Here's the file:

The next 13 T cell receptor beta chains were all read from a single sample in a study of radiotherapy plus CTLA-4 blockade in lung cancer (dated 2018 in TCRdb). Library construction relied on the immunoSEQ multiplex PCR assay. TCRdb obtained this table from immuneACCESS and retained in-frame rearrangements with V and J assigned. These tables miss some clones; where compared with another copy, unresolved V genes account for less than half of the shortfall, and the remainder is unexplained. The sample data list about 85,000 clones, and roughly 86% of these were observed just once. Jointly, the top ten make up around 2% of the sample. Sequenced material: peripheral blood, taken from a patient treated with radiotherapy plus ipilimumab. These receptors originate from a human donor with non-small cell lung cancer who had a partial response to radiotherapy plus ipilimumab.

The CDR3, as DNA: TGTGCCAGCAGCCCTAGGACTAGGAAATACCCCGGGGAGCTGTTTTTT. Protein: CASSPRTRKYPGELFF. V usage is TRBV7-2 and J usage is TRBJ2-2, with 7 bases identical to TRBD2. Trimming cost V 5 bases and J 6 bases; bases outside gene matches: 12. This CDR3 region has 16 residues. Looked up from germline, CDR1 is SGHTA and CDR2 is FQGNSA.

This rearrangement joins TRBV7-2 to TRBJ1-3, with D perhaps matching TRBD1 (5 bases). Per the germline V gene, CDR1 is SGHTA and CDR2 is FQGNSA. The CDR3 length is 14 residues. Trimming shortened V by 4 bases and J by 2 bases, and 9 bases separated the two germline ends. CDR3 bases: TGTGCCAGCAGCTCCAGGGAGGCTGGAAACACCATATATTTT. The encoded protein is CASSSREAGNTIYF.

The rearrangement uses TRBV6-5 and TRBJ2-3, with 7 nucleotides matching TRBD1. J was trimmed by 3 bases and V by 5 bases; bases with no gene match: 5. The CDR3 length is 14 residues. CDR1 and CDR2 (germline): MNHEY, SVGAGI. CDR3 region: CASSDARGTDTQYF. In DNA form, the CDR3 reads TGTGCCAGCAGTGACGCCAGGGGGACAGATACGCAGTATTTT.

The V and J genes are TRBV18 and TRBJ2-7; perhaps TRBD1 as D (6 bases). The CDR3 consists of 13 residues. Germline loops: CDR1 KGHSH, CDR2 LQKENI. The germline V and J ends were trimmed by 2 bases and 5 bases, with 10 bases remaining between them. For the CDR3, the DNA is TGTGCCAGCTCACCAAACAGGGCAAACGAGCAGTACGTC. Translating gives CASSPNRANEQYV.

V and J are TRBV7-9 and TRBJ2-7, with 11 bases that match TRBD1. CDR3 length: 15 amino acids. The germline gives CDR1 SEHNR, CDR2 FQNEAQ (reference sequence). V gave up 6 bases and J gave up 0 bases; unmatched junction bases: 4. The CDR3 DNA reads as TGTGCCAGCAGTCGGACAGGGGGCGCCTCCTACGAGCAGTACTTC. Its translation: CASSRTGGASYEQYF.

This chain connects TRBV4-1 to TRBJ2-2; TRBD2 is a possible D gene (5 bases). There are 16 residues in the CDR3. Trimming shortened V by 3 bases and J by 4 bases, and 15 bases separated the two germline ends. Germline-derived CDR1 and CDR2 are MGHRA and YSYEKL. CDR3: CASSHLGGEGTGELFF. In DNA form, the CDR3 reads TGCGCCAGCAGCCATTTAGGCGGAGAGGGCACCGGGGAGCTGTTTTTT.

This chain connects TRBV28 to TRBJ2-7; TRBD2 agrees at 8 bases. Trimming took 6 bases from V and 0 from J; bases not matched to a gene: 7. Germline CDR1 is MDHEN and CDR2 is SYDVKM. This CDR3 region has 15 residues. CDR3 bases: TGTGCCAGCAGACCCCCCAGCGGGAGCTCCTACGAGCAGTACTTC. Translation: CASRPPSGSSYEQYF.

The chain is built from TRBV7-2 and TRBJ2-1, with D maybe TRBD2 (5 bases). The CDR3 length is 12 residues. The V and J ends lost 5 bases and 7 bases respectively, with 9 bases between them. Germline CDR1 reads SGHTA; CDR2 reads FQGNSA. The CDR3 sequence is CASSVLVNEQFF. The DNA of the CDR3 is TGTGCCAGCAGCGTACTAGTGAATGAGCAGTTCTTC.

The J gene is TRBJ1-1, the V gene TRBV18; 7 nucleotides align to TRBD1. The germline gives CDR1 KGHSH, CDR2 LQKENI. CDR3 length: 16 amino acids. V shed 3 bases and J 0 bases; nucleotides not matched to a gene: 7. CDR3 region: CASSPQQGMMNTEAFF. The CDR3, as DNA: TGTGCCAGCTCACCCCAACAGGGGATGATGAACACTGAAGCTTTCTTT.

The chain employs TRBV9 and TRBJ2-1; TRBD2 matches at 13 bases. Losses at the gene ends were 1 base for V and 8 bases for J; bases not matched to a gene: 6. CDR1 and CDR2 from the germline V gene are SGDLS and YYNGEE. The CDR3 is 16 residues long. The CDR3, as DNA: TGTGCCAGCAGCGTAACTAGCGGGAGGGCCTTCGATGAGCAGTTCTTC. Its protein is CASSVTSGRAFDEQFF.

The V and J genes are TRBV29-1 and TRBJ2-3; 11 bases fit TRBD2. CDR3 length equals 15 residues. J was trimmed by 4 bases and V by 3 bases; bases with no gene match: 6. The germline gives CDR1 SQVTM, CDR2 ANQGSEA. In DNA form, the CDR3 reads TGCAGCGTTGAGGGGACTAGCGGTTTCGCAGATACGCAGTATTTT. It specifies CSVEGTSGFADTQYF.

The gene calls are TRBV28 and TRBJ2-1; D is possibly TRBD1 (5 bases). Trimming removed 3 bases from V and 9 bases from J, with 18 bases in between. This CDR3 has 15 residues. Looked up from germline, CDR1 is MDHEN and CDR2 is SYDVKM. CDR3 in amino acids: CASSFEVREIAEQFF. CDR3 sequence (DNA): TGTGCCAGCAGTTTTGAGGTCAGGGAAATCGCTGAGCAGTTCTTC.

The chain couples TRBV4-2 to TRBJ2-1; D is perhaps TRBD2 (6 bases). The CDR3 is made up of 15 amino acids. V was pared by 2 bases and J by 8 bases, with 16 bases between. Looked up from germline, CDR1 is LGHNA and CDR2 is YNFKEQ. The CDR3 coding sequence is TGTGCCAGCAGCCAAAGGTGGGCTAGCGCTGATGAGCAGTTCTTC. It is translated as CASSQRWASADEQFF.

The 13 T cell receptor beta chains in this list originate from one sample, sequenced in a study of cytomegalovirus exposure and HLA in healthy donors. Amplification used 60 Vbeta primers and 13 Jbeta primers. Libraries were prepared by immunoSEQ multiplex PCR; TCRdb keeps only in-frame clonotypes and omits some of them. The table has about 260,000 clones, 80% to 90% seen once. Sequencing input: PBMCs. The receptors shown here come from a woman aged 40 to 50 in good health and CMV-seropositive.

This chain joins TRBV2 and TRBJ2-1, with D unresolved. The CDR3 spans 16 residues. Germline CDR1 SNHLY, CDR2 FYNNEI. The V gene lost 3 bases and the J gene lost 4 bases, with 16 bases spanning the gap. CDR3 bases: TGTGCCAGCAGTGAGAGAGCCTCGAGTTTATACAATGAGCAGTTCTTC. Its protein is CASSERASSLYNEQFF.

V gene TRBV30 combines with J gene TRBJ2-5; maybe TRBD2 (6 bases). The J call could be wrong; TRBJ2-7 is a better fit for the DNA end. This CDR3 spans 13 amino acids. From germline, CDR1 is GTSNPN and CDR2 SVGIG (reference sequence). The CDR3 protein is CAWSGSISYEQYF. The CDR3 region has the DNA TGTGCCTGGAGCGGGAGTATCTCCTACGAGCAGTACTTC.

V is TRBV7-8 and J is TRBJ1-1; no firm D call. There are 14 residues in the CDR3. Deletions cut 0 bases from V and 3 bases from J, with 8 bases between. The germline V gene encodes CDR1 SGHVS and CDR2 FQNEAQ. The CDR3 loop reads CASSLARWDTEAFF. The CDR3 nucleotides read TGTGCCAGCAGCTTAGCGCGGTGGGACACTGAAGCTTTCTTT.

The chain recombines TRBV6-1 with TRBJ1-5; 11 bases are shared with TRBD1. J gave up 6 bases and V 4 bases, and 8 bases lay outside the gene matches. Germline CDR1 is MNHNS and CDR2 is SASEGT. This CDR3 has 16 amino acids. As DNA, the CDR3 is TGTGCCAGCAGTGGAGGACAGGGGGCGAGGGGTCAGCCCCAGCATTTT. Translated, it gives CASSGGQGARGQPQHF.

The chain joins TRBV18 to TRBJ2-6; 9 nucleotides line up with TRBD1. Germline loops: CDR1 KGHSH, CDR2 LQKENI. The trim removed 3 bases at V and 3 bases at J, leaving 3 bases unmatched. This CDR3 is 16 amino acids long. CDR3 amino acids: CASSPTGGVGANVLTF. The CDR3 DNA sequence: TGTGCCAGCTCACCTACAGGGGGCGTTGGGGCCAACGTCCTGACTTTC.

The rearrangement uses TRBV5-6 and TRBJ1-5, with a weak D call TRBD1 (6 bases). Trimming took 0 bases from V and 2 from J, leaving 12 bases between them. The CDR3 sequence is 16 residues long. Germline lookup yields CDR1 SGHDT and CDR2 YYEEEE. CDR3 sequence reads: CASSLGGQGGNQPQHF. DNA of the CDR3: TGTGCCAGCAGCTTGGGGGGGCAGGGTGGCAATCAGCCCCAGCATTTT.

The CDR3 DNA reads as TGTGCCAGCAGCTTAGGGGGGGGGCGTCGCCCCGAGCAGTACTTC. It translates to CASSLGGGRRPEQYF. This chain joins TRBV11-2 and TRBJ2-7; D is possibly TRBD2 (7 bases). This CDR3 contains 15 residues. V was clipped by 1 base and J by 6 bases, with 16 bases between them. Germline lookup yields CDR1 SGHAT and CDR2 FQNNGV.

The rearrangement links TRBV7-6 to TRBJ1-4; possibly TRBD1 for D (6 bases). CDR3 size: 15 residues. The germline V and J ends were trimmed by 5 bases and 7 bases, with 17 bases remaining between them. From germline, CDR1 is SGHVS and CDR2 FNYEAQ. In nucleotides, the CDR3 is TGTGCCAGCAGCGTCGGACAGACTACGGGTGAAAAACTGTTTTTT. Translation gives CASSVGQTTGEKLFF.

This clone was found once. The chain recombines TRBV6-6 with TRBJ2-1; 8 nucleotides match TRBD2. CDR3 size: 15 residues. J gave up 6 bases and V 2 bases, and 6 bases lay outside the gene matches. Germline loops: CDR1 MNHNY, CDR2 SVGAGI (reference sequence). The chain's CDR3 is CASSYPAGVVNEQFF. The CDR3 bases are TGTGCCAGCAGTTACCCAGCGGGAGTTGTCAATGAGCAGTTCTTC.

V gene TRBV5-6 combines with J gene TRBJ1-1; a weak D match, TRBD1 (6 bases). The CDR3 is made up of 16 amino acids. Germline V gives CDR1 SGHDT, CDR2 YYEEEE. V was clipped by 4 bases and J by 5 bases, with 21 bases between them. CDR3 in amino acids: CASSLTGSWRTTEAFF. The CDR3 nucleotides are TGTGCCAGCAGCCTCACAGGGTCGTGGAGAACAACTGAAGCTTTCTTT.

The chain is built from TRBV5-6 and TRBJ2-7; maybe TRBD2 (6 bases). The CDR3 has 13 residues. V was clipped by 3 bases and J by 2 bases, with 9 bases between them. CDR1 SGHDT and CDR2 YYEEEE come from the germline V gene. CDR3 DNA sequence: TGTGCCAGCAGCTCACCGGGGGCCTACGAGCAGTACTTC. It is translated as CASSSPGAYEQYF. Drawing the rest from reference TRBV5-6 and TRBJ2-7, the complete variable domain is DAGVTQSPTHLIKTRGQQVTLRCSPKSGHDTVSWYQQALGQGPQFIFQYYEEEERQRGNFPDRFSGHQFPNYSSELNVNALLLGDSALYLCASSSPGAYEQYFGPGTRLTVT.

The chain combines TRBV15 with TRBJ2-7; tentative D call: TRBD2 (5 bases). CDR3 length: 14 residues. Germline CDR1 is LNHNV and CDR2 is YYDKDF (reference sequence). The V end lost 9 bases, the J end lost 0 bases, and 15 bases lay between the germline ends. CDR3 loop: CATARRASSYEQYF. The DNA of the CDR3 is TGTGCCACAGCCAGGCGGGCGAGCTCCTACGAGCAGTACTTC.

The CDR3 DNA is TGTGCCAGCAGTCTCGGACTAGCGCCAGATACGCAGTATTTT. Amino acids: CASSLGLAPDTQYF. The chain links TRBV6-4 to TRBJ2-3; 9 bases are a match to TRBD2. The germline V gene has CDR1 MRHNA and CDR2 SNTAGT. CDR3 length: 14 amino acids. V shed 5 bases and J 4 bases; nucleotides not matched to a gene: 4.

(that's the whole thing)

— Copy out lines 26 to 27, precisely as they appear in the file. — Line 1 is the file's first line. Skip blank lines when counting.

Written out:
The chain is built from TRBV5-6 and TRBJ2-7; maybe TRBD2 (6 bases). The CDR3 has 13 residues. V was clipped by 3 bases and J by 2 bases, with 9 bases between them. CDR1 SGHDT and CDR2 YYEEEE come from the germline V gene. CDR3 DNA sequence: TGTGCCAGCAGCTCACCGGGGGCCTACGAGCAGTACTTC. It is translated as CASSSPGAYEQYF. Drawing the rest from reference TRBV5-6 and TRBJ2-7, the complete variable domain is DAGVTQSPTHLIKTRGQQVTLRCSPKSGHDTVSWYQQALGQGPQFIFQYYEEEERQRGNFPDRFSGHQFPNYSSELNVNALLLGDSALYLCASSSPGAYEQYFGPGTRLTVT.

The chain combines TRBV15 with TRBJ2-7; tentative D call: TRBD2 (5 bases). CDR3 length: 14 residues. Germline CDR1 is LNHNV and CDR2 is YYDKDF (reference sequence). The V end lost 9 bases, the J end lost 0 bases, and 15 bases lay between the germline ends. CDR3 loop: CATARRASSYEQYF. The DNA of the CDR3 is TGTGCCACAGCCAGGCGGGCGAGCTCCTACGAGCAGTACTTC.